To maintain the fiber optic cables on winding rings 44' and 46', a plurality of tabs can be added to winding rings 44' and 46' in the same manner as discussed above in the first embodiment. In addition to tabs on the winding rings 44' and 46', rear mounting member 30' can also be provided with a plurality of flanges extending therefrom in the same manner as discussed above in the first embodiment. Winding ring 46' is provided with a rectangular slot 55' which is sized to receive one of the jacks 16' therein to assist in attaching cables or wires thereto.

As best seen in FIGS. 20 and 21, guide channel 58' of this embodiment has a circular section 59' surrounding the exterior of lower winding ring 44', a connecting section 62' extending from circular section 59' to a curved section 66' which partially surrounds the exterior upper winding ring 44'. The channel 58' is also provided with an entrance 60' extending between cable access opening 40' and circular section 59' of channel 58'. The exit 68' of channel 58' is provided at the end of curved section 66' for feeding the fiber optic cables to connectors 18'.

More specifically, channel 58' formed by the contoured shape of rear mounting member 30' has a circular section 59' surrounding lower winding ring 44' with extending an entrance 60' between cable access opening 40' and circular section 59' of channel 58'. Accordingly, after the fiber optic cables enter communications outlet box 10' via cable access opening 40', the fiber optic cables enter circular section 59' of the channel 58' via entrance 60'. Once the fiber optic cables enter circular section 59' of channel 58', the fiber optic cables wrap around the periphery of lower winding ring 44'. The fiber optic cables are preferably retained on winding ring 44 via tabs (not shown) and flanges (not shown) as seen in the first embodiment.

After fiber optic cables wrap a sufficient number of times around winding ring 44', the fiber optic cables exit substantially tangentially from the periphery of lower winding ring 44' via connecting section or passageway 62' of channel 58' which feeds the fiber optic cables from lower winding ring 44' to upper winding ring 46'. Connecting section 62' includes a ramp 64' such that the fiber optic cables move from inner plane of lower winding ring 44' to an outer plane spaced therefrom for wrapping around upper winding ring 46'. A plurality of the flanges 56' maintain the fiber optic cables within connecting section 62' of channel 58'. From connecting section 62' of channel 58', the fiber optic cables enter the curved section 66' of channel 58' which surrounds upper winding ring 46'. The exit 68' of the curved section 66' is preferably arranged substantially vertically such that the fiber optic cables are substantially vertical when exiting the curved passageway 66' of the guide channel.

Outer wall structure 32' is preferably integrally formed with rear mounting member 30' and extends substantially perpendicular thereto. Preferably, outer wall structure 32' includes a top wall 81', a left wall 82', a right wall 83' and a bottom wall 84'. Top wall 81' is preferably substantially perpendicular to left wall 82' and connected together by a curved corner portion. The right wall 83' has a saw-tooth configuration with a plurality of downwardly facing portions 86' and a plurality of upwardly facing portions 88'. The downwardly facing portions 86' are provided with rectangular connector openings 90' which are designed to receive jacks 16' therein. Preferably, jacks 16' are connected within connector openings 90' via a snap-fit. Of course, jacks 16' can be secured within openings 90' using various other techniques.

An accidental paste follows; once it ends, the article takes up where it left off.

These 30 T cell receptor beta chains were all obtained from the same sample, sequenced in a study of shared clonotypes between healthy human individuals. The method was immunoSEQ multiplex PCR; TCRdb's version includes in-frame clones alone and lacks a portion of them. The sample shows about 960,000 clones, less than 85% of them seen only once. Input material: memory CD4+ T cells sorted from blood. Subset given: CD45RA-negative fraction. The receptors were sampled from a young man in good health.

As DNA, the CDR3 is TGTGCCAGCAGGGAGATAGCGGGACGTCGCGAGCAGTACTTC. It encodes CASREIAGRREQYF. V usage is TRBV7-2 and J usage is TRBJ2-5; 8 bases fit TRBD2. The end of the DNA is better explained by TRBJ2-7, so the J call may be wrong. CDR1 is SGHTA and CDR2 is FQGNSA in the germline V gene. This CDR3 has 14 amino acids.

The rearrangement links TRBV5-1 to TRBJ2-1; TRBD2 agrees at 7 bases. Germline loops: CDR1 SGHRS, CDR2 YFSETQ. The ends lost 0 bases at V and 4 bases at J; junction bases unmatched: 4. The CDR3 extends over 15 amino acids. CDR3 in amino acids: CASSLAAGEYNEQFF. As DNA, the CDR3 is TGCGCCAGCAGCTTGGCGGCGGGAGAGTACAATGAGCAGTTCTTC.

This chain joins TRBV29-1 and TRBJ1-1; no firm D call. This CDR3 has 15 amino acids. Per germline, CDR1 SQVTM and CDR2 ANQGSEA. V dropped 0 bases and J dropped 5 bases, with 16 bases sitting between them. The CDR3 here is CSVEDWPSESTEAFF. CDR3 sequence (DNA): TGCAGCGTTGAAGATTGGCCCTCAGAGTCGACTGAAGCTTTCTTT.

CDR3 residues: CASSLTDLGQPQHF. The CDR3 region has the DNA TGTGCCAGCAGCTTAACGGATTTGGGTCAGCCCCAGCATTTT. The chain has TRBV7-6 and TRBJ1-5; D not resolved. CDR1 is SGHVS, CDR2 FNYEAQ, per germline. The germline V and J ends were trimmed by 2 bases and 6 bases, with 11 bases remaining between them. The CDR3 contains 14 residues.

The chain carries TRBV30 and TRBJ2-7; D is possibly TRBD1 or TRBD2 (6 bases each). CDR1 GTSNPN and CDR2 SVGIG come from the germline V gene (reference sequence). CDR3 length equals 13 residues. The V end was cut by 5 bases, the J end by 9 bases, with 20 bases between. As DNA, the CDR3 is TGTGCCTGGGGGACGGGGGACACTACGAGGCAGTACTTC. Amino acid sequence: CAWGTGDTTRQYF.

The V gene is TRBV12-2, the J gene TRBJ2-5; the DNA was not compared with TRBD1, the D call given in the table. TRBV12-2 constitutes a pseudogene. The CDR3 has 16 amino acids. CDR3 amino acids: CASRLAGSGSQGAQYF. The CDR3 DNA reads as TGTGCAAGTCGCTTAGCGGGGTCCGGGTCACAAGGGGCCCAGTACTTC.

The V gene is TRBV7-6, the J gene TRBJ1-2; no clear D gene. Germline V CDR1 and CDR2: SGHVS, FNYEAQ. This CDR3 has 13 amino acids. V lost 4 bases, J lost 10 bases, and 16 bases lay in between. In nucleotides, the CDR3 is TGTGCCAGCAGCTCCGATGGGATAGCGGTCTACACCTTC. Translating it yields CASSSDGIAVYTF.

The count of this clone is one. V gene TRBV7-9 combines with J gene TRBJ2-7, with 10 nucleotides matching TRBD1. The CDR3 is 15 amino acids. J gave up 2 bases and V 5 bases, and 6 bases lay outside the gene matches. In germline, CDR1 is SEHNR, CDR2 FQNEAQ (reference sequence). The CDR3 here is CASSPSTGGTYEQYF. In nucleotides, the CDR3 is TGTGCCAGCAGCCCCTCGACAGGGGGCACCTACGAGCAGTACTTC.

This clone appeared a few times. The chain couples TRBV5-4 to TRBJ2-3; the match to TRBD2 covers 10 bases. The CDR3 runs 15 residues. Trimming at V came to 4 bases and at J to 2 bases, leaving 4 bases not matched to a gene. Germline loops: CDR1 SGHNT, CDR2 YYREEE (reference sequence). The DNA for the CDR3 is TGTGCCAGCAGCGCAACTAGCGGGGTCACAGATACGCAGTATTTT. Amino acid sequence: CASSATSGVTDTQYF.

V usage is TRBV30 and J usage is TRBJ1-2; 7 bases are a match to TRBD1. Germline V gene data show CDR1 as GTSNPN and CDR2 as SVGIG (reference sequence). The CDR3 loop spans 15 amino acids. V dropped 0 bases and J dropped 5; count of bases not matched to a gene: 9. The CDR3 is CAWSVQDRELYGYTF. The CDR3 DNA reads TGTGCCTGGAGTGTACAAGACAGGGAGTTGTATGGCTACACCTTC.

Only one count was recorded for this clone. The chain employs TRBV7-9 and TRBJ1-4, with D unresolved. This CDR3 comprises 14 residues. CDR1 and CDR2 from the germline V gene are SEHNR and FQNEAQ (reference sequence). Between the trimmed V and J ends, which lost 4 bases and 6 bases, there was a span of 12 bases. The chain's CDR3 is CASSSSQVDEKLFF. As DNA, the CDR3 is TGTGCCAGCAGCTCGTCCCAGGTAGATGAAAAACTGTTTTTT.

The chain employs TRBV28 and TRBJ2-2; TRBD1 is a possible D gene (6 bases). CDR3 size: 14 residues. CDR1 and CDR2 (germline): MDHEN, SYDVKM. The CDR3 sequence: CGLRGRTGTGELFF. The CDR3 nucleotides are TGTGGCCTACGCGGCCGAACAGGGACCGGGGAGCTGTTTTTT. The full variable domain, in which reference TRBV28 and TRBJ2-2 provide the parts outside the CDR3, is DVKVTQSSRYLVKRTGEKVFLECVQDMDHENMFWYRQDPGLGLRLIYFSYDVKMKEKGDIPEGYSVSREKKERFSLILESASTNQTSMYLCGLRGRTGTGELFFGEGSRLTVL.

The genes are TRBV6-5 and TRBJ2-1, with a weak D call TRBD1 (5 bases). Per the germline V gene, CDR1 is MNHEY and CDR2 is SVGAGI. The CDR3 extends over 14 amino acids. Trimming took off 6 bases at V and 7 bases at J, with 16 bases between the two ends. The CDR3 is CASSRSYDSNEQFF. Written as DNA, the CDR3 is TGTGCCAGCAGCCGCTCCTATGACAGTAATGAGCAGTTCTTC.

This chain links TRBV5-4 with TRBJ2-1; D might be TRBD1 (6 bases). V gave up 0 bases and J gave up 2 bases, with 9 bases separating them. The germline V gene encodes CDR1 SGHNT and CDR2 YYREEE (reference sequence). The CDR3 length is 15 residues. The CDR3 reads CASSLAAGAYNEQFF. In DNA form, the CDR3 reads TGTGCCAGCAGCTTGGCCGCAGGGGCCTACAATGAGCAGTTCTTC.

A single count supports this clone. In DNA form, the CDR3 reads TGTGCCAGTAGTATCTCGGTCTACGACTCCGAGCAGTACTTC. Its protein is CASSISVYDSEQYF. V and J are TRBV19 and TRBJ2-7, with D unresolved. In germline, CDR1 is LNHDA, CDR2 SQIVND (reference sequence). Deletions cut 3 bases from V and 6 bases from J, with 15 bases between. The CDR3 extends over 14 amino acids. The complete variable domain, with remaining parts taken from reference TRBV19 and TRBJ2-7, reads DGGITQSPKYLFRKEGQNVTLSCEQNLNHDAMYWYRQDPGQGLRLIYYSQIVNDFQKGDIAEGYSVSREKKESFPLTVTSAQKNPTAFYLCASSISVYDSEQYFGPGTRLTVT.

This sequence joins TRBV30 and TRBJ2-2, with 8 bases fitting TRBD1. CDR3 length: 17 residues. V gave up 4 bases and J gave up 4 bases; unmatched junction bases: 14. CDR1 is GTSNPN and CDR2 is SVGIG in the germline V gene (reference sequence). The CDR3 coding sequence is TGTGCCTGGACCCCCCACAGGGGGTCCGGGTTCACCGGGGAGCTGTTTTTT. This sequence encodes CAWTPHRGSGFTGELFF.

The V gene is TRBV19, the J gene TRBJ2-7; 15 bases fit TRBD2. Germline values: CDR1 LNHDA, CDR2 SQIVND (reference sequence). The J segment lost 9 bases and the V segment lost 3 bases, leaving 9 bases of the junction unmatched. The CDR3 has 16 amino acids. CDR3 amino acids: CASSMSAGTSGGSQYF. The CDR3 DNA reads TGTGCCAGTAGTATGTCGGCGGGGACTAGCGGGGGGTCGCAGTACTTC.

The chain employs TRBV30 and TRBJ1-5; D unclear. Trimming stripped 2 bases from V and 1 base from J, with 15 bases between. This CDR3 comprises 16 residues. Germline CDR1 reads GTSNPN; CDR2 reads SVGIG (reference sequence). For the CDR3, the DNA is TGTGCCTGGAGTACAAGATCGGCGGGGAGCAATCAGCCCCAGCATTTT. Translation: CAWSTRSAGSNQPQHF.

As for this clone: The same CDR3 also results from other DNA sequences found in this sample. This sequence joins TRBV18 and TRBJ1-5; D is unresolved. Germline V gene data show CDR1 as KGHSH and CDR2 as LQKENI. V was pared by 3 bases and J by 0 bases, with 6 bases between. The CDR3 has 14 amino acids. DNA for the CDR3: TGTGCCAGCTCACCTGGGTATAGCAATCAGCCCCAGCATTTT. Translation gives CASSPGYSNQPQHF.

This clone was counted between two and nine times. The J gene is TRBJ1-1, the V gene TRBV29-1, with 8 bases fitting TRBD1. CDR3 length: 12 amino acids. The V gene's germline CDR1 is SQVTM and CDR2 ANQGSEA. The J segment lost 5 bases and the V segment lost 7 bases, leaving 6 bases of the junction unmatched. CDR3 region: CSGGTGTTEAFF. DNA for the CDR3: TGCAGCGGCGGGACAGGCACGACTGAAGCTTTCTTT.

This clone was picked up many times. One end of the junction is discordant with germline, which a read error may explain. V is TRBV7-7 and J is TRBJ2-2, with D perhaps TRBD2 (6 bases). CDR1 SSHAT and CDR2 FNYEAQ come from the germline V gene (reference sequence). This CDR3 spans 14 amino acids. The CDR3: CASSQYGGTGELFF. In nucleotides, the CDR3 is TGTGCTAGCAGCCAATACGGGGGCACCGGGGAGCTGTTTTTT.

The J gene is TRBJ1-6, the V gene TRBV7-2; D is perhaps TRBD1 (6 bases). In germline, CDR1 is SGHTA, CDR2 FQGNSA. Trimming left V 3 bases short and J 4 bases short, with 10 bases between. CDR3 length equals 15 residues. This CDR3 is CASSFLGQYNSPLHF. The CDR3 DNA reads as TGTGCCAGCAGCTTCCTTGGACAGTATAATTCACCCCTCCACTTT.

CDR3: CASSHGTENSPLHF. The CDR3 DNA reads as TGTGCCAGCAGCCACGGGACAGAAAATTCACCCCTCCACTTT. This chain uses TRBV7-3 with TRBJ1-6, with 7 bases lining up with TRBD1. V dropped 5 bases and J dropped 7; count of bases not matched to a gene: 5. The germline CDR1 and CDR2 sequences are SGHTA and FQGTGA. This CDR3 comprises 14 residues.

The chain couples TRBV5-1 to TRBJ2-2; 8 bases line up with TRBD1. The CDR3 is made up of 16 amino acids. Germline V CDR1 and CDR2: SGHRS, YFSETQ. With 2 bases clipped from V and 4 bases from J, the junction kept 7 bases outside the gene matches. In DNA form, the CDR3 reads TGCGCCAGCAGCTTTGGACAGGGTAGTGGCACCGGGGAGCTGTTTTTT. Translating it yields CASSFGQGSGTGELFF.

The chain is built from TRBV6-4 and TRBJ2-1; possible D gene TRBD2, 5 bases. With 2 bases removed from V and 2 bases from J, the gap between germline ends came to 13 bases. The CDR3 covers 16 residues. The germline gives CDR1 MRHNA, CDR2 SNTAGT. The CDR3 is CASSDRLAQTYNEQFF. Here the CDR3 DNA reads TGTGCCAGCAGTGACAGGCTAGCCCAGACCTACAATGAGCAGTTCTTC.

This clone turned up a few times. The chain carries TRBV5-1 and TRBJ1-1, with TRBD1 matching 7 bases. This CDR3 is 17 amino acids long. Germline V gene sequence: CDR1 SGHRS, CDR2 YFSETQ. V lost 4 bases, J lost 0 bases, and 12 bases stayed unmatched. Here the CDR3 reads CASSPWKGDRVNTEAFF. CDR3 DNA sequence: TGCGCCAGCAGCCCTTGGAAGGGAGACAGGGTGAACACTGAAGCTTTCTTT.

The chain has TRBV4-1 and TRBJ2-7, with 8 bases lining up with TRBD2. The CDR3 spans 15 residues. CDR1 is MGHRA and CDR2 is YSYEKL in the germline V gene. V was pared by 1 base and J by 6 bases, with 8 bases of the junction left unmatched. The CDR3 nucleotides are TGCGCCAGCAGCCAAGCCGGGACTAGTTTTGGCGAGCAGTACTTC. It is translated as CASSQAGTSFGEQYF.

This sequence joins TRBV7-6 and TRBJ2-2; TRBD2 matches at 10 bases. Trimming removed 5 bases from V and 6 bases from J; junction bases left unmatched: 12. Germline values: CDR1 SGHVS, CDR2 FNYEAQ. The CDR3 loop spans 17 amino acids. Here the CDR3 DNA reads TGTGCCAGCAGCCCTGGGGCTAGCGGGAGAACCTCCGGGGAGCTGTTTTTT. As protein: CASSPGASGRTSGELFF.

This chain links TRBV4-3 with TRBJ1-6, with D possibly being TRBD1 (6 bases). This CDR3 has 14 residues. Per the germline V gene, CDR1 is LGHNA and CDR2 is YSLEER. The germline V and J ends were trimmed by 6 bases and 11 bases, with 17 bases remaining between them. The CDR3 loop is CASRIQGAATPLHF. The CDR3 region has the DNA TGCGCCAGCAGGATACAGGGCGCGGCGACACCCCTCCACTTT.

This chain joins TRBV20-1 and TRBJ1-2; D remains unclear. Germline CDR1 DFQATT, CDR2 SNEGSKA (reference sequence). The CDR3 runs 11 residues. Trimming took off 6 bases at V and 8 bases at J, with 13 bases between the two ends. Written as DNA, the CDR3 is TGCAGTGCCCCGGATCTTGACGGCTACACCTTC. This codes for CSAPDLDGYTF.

The downwardly facing portions 86' are preferably angled approximately 45 to the vertical axis of outlet box 10'. This arrangement allows the communication wires to be plugged into jacks 16' to hang down therefrom with minimal strain thereon. In other words, if the openings for the jacks 16' were vertically arranged, the wires being plugged therein would bend approximately 90 due to gravity. This type of arrangement would cause unnecessary strain on the cables being plugged into jack 16'. Accordingly, by angling the jacks 16', the amount of strain in the wires being plugged into jack 16' can be reduced.

Bottom wall 80' preferably has three openings 92' for accommodating fiber optic connectors 18' therein as seen in FIG. 19.

As seen in FIG. 19, cover 14' is preferably a one-piece, unitary member which is integrally molded from a fire resistant thermoplastic material. Of course, other rigid materials known in the art could be utilized. Cover 14' has a front wall 97' with a peripheral sidewall 98' extending substantially perpendicular therefrom. Sidewall 98' substantially follows the outer periphery of mounting member 30' of base 12'. In this embodiment, front wall 97' has a substantially rectangular shape such that the saw-tooth shape of wall 83' of base 12' is hidden as seen in FIG. 19.

While only two embodiments have been chosen to illustrate the present invention, it will be understood by those skilled in the art from this disclosure that various changes and modifications can be made herein without departing from the scope of the present invention as defined in the appended claims.

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Classifications
U.S. Classification385/135, 385/137, 385/134
International ClassificationG02B6/44
Cooperative ClassificationG02B6/4454, G02B6/4457
European ClassificationG02B6/44C8A6S